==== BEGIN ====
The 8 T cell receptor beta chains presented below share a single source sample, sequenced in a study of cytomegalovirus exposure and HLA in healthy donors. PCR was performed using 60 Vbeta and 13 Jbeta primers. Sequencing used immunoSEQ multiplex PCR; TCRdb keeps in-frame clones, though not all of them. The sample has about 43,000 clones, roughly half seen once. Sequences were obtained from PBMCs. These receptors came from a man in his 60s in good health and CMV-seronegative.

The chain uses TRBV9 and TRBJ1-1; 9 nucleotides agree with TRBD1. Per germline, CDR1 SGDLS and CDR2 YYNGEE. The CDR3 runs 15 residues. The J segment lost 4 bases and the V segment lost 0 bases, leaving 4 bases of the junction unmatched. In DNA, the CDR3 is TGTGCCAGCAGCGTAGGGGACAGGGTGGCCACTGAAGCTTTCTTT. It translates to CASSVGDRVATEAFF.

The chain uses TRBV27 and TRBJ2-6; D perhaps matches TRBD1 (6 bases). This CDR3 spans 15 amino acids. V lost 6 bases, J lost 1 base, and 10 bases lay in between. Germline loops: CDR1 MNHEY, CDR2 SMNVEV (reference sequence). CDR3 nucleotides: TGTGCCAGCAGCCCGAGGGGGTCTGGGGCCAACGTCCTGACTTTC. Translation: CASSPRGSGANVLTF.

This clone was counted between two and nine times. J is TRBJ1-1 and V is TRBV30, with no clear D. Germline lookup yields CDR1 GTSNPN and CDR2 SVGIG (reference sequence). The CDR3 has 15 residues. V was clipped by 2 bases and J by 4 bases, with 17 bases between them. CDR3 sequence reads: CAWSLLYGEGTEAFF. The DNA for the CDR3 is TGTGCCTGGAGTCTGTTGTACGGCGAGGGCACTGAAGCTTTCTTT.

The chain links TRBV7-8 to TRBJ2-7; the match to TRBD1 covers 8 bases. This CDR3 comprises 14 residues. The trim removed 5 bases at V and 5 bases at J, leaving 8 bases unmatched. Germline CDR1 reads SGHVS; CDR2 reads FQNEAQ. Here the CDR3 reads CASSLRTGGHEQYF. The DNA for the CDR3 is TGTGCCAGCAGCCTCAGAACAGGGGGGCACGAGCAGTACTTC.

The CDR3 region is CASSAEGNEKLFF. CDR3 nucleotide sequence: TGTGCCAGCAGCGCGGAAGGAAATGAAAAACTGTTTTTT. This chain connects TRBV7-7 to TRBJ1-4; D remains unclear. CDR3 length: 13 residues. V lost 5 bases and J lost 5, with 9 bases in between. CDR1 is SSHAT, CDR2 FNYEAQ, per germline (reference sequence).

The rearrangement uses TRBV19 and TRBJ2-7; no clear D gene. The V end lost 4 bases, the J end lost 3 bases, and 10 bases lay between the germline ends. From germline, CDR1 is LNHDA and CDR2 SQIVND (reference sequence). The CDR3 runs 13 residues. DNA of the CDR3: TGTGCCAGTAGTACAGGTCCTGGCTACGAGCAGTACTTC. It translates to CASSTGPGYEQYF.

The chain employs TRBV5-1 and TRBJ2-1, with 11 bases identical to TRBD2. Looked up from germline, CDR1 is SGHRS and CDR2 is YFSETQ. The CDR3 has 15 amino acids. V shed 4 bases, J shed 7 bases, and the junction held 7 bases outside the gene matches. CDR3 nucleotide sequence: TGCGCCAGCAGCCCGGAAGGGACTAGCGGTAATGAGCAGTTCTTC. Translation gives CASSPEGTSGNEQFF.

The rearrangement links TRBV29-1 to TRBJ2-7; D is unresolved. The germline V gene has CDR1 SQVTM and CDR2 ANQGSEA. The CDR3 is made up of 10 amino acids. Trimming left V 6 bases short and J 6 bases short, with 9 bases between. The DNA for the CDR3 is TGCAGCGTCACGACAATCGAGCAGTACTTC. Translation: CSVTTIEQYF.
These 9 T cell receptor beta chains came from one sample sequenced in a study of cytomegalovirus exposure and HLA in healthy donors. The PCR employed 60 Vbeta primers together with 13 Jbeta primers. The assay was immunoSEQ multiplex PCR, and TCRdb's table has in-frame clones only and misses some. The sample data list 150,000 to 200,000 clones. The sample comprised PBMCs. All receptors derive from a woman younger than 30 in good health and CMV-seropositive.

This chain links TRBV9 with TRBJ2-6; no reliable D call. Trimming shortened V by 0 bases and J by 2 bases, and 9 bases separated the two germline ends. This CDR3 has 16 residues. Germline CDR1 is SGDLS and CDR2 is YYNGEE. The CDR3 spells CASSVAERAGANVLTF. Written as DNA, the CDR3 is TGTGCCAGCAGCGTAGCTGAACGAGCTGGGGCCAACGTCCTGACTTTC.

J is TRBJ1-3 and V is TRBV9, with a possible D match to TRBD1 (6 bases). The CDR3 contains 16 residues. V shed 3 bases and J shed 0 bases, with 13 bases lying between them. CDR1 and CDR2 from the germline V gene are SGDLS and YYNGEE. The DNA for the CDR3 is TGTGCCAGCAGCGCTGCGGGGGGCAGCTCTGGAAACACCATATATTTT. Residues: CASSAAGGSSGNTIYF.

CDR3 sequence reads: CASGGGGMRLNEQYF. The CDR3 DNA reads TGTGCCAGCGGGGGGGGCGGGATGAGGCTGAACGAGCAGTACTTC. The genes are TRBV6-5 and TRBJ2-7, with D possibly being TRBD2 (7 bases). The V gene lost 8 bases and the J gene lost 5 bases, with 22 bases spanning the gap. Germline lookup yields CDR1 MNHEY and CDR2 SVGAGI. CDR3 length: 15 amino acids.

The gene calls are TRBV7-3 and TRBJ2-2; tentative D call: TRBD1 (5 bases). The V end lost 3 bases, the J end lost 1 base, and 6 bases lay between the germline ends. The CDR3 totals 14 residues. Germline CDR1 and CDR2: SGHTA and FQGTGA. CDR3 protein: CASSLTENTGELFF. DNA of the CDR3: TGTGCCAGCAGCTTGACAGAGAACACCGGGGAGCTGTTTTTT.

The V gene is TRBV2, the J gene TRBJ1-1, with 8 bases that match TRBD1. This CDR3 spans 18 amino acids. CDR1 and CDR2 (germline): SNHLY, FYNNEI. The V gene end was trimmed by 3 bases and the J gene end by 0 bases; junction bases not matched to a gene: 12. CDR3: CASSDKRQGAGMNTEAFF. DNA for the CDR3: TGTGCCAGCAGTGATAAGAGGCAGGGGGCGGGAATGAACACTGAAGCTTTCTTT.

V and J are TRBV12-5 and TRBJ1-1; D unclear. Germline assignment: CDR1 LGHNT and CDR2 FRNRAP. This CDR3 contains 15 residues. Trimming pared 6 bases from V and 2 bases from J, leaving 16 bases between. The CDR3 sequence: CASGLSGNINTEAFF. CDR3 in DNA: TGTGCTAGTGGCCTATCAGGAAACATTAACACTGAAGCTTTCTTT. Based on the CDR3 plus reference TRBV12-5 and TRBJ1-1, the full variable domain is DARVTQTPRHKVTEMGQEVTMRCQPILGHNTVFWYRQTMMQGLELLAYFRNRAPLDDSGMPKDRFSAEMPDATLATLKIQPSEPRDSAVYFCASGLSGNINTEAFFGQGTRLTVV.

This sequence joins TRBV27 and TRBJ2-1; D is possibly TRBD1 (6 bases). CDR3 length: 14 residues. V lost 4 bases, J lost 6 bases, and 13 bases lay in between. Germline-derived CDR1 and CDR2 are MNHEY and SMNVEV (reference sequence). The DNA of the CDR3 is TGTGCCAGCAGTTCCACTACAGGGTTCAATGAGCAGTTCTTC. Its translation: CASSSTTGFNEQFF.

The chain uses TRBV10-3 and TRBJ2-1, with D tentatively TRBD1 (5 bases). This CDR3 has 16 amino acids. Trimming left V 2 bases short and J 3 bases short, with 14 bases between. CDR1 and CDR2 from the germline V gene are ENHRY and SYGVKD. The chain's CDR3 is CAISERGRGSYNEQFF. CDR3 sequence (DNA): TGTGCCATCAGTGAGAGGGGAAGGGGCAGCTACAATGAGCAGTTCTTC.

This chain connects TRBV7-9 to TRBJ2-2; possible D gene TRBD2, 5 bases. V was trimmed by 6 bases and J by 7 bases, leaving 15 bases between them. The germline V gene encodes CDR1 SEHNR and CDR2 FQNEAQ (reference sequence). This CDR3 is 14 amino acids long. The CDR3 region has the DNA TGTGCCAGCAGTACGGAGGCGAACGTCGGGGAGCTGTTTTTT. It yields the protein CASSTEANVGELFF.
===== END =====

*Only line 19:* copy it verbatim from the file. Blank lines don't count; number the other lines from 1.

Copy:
This chain connects TRBV7-9 to TRBJ2-2; possible D gene TRBD2, 5 bases. V was trimmed by 6 bases and J by 7 bases, leaving 15 bases between them. The germline V gene encodes CDR1 SEHNR and CDR2 FQNEAQ (reference sequence). This CDR3 is 14 amino acids long. The CDR3 region has the DNA TGTGCCAGCAGTACGGAGGCGAACGTCGGGGAGCTGTTTTTT. It yields the protein CASSTEANVGELFF.